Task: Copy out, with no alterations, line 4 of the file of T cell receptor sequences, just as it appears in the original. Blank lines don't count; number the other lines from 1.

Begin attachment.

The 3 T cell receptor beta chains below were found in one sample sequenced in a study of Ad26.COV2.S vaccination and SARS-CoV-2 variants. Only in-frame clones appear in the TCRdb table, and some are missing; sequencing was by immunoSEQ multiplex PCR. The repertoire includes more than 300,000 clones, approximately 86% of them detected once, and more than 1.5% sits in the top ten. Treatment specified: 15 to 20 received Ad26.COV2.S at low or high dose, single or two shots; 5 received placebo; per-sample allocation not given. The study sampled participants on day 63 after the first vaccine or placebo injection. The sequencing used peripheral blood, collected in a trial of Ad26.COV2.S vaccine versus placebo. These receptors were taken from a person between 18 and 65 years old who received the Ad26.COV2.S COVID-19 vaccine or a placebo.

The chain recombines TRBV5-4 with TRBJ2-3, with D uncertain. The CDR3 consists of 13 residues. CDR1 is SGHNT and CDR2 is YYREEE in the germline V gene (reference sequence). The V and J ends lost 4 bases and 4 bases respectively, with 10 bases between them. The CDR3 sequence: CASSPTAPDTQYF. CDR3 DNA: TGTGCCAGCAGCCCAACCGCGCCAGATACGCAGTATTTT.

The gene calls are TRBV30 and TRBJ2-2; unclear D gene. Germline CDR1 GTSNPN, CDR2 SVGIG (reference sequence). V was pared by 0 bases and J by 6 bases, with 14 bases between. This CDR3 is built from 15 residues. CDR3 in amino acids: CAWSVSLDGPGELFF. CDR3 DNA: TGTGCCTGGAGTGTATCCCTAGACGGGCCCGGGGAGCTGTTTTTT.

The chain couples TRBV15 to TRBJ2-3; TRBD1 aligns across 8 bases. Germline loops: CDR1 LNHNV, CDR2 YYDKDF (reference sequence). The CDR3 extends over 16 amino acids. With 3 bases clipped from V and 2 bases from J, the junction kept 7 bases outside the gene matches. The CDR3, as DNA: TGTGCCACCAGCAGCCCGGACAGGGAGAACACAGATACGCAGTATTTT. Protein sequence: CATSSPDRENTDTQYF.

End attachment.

The chain couples TRBV15 to TRBJ2-3; TRBD1 aligns across 8 bases. Germline loops: CDR1 LNHNV, CDR2 YYDKDF (reference sequence). The CDR3 extends over 16 amino acids. With 3 bases clipped from V and 2 bases from J, the junction kept 7 bases outside the gene matches. The CDR3, as DNA: TGTGCCACCAGCAGCCCGGACAGGGAGAACACAGATACGCAGTATTTT. Protein sequence: CATSSPDRENTDTQYF.